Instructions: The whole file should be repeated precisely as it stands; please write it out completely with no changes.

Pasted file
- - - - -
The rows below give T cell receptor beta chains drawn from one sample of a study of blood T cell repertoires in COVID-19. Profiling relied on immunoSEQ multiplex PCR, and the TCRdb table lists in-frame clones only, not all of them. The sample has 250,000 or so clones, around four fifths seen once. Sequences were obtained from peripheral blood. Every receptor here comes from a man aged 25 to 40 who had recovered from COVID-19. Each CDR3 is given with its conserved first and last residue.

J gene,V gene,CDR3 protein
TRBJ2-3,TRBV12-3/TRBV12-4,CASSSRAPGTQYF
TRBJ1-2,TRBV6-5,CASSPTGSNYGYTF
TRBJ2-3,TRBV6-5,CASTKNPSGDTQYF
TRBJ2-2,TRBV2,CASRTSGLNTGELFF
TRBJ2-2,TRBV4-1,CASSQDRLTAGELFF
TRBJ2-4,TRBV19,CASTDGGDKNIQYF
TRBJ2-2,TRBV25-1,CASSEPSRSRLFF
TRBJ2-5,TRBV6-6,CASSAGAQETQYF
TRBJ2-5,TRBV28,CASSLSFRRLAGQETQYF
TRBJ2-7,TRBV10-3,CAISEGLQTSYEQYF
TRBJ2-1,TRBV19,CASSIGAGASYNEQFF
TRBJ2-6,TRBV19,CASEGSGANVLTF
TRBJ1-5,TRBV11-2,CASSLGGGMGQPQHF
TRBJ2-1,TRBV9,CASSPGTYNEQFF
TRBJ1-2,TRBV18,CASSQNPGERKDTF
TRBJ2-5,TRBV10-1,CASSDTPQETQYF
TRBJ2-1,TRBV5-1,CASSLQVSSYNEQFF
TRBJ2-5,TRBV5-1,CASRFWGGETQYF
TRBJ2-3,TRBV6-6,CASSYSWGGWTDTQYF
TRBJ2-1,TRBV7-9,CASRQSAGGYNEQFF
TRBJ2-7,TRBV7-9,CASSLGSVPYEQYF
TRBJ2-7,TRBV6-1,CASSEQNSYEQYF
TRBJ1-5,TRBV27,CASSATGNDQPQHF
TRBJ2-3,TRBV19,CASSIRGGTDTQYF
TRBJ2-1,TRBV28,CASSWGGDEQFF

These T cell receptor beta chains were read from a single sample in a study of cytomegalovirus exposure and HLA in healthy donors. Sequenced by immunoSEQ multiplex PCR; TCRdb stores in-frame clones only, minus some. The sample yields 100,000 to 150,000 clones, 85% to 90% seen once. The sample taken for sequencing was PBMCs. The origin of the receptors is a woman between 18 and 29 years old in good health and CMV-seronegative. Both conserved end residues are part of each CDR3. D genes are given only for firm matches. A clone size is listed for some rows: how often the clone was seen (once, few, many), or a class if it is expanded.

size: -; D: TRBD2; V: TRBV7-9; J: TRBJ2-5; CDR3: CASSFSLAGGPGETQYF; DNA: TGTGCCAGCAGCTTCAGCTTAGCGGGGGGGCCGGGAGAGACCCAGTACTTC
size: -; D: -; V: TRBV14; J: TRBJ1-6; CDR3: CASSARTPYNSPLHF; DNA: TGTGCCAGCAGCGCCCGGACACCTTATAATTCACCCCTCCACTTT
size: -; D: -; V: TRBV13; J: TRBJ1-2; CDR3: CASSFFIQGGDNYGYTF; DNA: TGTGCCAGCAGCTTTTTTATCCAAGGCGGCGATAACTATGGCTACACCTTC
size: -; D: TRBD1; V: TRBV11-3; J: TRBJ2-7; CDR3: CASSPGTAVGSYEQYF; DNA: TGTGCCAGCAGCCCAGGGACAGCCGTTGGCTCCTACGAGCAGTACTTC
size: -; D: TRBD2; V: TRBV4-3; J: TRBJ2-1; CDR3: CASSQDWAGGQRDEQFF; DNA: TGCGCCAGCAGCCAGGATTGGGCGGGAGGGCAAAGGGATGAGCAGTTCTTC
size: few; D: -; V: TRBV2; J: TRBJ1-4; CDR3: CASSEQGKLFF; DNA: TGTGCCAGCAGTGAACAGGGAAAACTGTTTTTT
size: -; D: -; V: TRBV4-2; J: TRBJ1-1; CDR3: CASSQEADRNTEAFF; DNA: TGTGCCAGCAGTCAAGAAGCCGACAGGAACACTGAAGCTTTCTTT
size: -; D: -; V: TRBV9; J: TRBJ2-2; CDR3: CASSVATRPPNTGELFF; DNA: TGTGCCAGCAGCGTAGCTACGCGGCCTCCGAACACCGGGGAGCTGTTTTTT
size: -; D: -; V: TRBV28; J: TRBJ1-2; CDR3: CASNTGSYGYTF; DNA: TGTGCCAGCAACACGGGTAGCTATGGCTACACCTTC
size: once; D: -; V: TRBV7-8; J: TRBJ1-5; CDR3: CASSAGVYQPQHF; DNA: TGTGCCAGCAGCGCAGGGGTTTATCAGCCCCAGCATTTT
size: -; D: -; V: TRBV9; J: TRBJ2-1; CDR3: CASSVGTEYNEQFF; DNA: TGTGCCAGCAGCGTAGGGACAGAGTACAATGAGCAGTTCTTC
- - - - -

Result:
The rows below give T cell receptor beta chains drawn from one sample of a study of blood T cell repertoires in COVID-19. Profiling relied on immunoSEQ multiplex PCR, and the TCRdb table lists in-frame clones only, not all of them. The sample has 250,000 or so clones, around four fifths seen once. Sequences were obtained from peripheral blood. Every receptor here comes from a man aged 25 to 40 who had recovered from COVID-19. Each CDR3 is given with its conserved first and last residue.

J gene,V gene,CDR3 protein
TRBJ2-3,TRBV12-3/TRBV12-4,CASSSRAPGTQYF
TRBJ1-2,TRBV6-5,CASSPTGSNYGYTF
TRBJ2-3,TRBV6-5,CASTKNPSGDTQYF
TRBJ2-2,TRBV2,CASRTSGLNTGELFF
TRBJ2-2,TRBV4-1,CASSQDRLTAGELFF
TRBJ2-4,TRBV19,CASTDGGDKNIQYF
TRBJ2-2,TRBV25-1,CASSEPSRSRLFF
TRBJ2-5,TRBV6-6,CASSAGAQETQYF
TRBJ2-5,TRBV28,CASSLSFRRLAGQETQYF
TRBJ2-7,TRBV10-3,CAISEGLQTSYEQYF
TRBJ2-1,TRBV19,CASSIGAGASYNEQFF
TRBJ2-6,TRBV19,CASEGSGANVLTF
TRBJ1-5,TRBV11-2,CASSLGGGMGQPQHF
TRBJ2-1,TRBV9,CASSPGTYNEQFF
TRBJ1-2,TRBV18,CASSQNPGERKDTF
TRBJ2-5,TRBV10-1,CASSDTPQETQYF
TRBJ2-1,TRBV5-1,CASSLQVSSYNEQFF
TRBJ2-5,TRBV5-1,CASRFWGGETQYF
TRBJ2-3,TRBV6-6,CASSYSWGGWTDTQYF
TRBJ2-1,TRBV7-9,CASRQSAGGYNEQFF
TRBJ2-7,TRBV7-9,CASSLGSVPYEQYF
TRBJ2-7,TRBV6-1,CASSEQNSYEQYF
TRBJ1-5,TRBV27,CASSATGNDQPQHF
TRBJ2-3,TRBV19,CASSIRGGTDTQYF
TRBJ2-1,TRBV28,CASSWGGDEQFF

These T cell receptor beta chains were read from a single sample in a study of cytomegalovirus exposure and HLA in healthy donors. Sequenced by immunoSEQ multiplex PCR; TCRdb stores in-frame clones only, minus some. The sample yields 100,000 to 150,000 clones, 85% to 90% seen once. The sample taken for sequencing was PBMCs. The origin of the receptors is a woman between 18 and 29 years old in good health and CMV-seronegative. Both conserved end residues are part of each CDR3. D genes are given only for firm matches. A clone size is listed for some rows: how often the clone was seen (once, few, many), or a class if it is expanded.

size: -; D: TRBD2; V: TRBV7-9; J: TRBJ2-5; CDR3: CASSFSLAGGPGETQYF; DNA: TGTGCCAGCAGCTTCAGCTTAGCGGGGGGGCCGGGAGAGACCCAGTACTTC
size: -; D: -; V: TRBV14; J: TRBJ1-6; CDR3: CASSARTPYNSPLHF; DNA: TGTGCCAGCAGCGCCCGGACACCTTATAATTCACCCCTCCACTTT
size: -; D: -; V: TRBV13; J: TRBJ1-2; CDR3: CASSFFIQGGDNYGYTF; DNA: TGTGCCAGCAGCTTTTTTATCCAAGGCGGCGATAACTATGGCTACACCTTC
size: -; D: TRBD1; V: TRBV11-3; J: TRBJ2-7; CDR3: CASSPGTAVGSYEQYF; DNA: TGTGCCAGCAGCCCAGGGACAGCCGTTGGCTCCTACGAGCAGTACTTC
size: -; D: TRBD2; V: TRBV4-3; J: TRBJ2-1; CDR3: CASSQDWAGGQRDEQFF; DNA: TGCGCCAGCAGCCAGGATTGGGCGGGAGGGCAAAGGGATGAGCAGTTCTTC
size: few; D: -; V: TRBV2; J: TRBJ1-4; CDR3: CASSEQGKLFF; DNA: TGTGCCAGCAGTGAACAGGGAAAACTGTTTTTT
size: -; D: -; V: TRBV4-2; J: TRBJ1-1; CDR3: CASSQEADRNTEAFF; DNA: TGTGCCAGCAGTCAAGAAGCCGACAGGAACACTGAAGCTTTCTTT
size: -; D: -; V: TRBV9; J: TRBJ2-2; CDR3: CASSVATRPPNTGELFF; DNA: TGTGCCAGCAGCGTAGCTACGCGGCCTCCGAACACCGGGGAGCTGTTTTTT
size: -; D: -; V: TRBV28; J: TRBJ1-2; CDR3: CASNTGSYGYTF; DNA: TGTGCCAGCAACACGGGTAGCTATGGCTACACCTTC
size: once; D: -; V: TRBV7-8; J: TRBJ1-5; CDR3: CASSAGVYQPQHF; DNA: TGTGCCAGCAGCGCAGGGGTTTATCAGCCCCAGCATTTT
size: -; D: -; V: TRBV9; J: TRBJ2-1; CDR3: CASSVGTEYNEQFF; DNA: TGTGCCAGCAGCGTAGGGACAGAGTACAATGAGCAGTTCTTC